What’s more, Trump is the man who said in 2015, “For me, nuclear is just the power, the devastation is very important to me,” and who bellowed from the campaign podium, “I love war”. In last year’s election campaign, the former Republican congressman Joe Scarborough reported on a briefing a foreign policy expert had given Trump. “Three times, he asked, at one point, ‘If we have them, we can’t we use them?’ … Three times, in an hour briefing, ‘Why can’t we use nuclear weapons?’”

It turns out Hillary Clinton was right to warn Americans 14 months ago that, “It’s not hard to imagine Donald Trump leading us into a war just because somebody got under his very thin skin.” And here we are, Trump tweet-goading the North Koreans by declaring military solutions “locked an loaded”. We need imagine no longer.

Those who find themselves trembling at all this have spent the last few days grasping for a comfort blanket. A favourite has been the notion that those around Trump, especially the generals current and former, will not let him unleash nuclear Armageddon. This view holds that, yes, Trump may well be dangerously unhinged but fear not, the wiser heads of Washington will stay his hand. Indeed, this strain of thinking has been visible since Trump took the oath of office. Call it the deep state fantasy. It looks to the national security apparatus, the intelligence agencies and the permanent bureaucracy, the shadow government, to step in and do the right thing.

It hangs its hopes on a range of prospective saviours. It might be the trio of former generals made up of Jim Mattis, who heads the Pentagon, John Kelly, recently drafted in as chief of staff, and HR McMaster who serves as national security adviser. Alternatively, it looks to the loose alliance hailed this week by the influential Axios website as “The Committee to Save America”, consisting not only of the generals but also the cluster of New Yorkers that includes some of Trump’s less hot-headed economic advisers, with added reinforcements from the Republican ranks in Congress. The committee’s unofficial mission: to protect “the nation from disaster”. The ultimate deep state fantasy longs for the men in the shadows not merely to restrain Trump, but remove him from office. The designated hero of this story is Robert Mueller, the former FBI director now heading what is reported to be a swift and penetrating probe into allegations of collusion with Russia as well as Trump’s wider business dealings.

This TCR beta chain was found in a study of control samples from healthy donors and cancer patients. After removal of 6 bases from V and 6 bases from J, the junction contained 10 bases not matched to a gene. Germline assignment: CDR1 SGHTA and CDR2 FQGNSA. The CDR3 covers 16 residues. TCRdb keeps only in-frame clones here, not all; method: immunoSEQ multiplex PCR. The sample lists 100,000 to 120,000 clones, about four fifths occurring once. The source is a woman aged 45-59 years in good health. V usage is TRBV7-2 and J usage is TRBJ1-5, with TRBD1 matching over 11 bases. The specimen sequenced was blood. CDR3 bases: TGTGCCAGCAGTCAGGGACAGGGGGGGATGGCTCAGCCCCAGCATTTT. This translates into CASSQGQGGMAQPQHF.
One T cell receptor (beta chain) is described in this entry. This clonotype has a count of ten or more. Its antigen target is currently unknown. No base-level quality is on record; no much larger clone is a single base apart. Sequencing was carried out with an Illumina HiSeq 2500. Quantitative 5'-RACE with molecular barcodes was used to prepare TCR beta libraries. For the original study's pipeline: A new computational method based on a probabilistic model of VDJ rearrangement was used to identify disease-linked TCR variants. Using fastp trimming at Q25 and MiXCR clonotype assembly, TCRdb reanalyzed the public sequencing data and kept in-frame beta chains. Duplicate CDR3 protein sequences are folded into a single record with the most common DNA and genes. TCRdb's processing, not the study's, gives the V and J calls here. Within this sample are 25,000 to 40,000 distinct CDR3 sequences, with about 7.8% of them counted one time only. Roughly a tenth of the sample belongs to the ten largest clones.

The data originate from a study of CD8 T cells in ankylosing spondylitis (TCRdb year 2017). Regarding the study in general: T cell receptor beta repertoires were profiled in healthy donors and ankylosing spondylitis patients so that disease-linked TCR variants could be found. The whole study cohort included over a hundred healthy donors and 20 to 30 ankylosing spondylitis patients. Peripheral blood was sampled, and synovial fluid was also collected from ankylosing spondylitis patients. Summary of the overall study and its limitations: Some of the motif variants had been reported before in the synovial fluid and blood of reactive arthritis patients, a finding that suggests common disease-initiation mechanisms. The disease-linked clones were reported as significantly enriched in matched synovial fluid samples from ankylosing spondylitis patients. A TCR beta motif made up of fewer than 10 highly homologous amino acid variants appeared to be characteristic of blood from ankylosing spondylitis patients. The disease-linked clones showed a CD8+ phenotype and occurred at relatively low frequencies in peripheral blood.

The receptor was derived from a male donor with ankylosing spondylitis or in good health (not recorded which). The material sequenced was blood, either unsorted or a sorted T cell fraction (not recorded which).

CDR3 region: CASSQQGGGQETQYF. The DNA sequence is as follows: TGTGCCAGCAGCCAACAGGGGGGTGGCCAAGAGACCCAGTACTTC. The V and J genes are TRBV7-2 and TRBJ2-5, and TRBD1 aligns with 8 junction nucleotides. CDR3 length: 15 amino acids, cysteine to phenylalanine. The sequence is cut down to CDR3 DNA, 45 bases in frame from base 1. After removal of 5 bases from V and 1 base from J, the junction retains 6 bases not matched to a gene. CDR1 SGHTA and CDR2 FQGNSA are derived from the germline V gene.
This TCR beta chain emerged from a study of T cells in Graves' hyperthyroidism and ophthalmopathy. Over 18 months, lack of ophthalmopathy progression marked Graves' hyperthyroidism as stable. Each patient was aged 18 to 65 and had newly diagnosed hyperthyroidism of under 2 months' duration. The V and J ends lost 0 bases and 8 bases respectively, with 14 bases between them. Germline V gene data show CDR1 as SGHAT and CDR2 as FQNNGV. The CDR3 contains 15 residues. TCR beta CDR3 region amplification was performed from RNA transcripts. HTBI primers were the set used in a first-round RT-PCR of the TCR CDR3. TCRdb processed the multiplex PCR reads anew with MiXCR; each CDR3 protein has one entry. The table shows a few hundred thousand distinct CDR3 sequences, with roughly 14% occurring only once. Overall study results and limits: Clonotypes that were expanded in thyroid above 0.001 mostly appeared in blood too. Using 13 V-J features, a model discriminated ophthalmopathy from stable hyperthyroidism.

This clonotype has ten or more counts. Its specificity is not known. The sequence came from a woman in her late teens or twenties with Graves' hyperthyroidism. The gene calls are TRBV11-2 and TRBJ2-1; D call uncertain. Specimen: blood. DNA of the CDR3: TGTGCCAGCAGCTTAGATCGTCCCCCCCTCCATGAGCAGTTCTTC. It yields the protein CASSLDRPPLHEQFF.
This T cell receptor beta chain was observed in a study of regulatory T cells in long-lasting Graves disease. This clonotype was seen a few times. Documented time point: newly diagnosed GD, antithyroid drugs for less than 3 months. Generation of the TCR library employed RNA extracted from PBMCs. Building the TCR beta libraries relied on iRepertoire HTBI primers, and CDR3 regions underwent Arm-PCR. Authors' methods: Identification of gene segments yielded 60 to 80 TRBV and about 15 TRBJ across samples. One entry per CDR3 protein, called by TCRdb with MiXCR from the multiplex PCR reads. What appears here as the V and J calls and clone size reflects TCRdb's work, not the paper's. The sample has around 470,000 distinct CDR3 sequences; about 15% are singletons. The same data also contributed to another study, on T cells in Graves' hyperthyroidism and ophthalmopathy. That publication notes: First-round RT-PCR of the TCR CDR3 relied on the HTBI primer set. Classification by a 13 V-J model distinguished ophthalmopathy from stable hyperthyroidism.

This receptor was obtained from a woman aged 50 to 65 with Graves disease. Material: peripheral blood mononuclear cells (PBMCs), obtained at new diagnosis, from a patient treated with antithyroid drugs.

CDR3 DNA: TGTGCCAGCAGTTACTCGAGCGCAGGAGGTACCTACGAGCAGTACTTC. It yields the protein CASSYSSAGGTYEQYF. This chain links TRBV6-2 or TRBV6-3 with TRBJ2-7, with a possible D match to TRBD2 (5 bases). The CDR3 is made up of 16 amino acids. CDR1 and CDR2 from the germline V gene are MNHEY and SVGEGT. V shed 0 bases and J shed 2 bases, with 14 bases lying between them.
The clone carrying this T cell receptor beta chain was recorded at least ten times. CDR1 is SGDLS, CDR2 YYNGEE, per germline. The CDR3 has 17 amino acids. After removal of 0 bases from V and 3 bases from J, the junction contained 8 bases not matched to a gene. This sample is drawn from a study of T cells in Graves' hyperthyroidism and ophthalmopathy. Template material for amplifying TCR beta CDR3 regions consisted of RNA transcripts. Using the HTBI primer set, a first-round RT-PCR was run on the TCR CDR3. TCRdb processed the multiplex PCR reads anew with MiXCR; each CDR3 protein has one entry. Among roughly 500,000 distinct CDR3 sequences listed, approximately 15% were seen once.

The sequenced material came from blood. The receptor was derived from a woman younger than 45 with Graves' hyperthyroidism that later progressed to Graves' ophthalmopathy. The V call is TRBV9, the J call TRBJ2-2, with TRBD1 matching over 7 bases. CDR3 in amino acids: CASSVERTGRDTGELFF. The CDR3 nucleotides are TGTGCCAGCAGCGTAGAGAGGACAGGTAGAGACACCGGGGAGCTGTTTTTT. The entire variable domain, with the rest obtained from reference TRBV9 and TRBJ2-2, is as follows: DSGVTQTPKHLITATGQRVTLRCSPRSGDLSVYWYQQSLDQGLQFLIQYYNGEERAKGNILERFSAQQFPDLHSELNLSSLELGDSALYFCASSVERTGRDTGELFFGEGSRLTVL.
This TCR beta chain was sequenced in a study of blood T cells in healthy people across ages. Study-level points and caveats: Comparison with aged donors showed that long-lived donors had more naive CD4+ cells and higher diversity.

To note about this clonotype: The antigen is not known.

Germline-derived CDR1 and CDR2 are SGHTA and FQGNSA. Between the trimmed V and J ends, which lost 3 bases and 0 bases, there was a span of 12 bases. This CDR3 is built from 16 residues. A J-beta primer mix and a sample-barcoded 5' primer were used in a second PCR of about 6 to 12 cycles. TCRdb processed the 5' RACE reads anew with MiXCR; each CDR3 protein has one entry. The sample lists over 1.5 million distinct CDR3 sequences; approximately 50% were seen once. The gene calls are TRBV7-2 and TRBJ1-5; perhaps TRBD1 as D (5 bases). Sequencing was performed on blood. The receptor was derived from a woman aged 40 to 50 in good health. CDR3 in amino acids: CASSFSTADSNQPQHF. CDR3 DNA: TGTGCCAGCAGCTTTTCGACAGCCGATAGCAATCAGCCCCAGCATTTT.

Mueller’s role may indeed prove to be critical. But the deep state fantasy itself, while comforting, is surely a dead end for Trump’s opponents. For one thing, events have reached an odd pass when liberals are dreaming of unelected generals thwarting an elected head of government: that used to be the fantasy of the militaristic right.

But it also relies more on hope than evidence. All these supposedly wise heads around Trump: what restraint have they achieved so far? Kelly was meant to impose order and discipline, and yet we still have Trump tweeting threats that could easily be misinterpreted as the cue for war. On North Korea, the US administration continues to send conflicting signals by the hour, with Trump outriders like Sebastian Gorka slapping down secretary of state Rex Tillerson on BBC Radio 4’s Today programme on Friday, creating confusion when a nuclear standoff requires calm clarity.

And we cannot escape the basic fact. All these advisers can try to hold him back, but when it comes to it, nuclear authority is Trump’s and Trump’s alone. He is the nuclear monarch.

The glum truth is that the only people who can effectively check a democratically elected menace like Trump are other democratically elected leaders. Ultimately it will be up to the men and women of Congress to do their constitutional duty by impeaching Trump and removing him from office. If Republicans won’t do it, then voters need to replace them with Democrats who will, by voting for a new House in the midterm elections of November 2018. The trouble is, it’s not clear that the US – or the world – have that much time.

The Guardian 

How Islamic State nearly stumbled on the ingredients for a ‘dirty bomb’ – Joby Warrick and Loveday Morris. 

On the day the Islamic State overran the Iraqi city of Mosul in 2014, it laid claim to one of the greatest weapons bonanzas ever to fall to a terrorist group: a large metropolis dotted with military bases and garrisons stocked with guns, bombs, rockets and even battle tanks.

But the most fearsome weapon in Mosul on that day was never used by the terrorists. Only now is it becoming clear what happened to it.

Locked away in a storage room on a Mosul college campus were two caches of cobalt-60, a metallic substance with lethally high levels of radiation. When contained within the heavy shielding of a radiotherapy machine, cobalt-60 is used to kill cancer cells. In terrorists’ hands, it is the core ingredient of a “dirty bomb,” a weapon that could be used to spread radiation and panic.

continues … NZ Herald

What Trump Doesn’t Get About Nukes – Bruce Blair. “The time to decide and act is now.” Mikhail Gorbachev

Will Trump come to his senses in time to avert an arms race and a nuclear war?

Mikhail Gorbachev, the former Soviet premier, warned in an extraordinary article late last month that the “increasingly belligerent” tone of geopolitical debates looked to him “as if the world is preparing for war.” He urged the United Nations Security Council to “adopt a resolution stating that nuclear war is unacceptable and must never be fought.”

To almost everyone, this call from a far-sighted leader may seem self-evident, but what about President Donald Trump?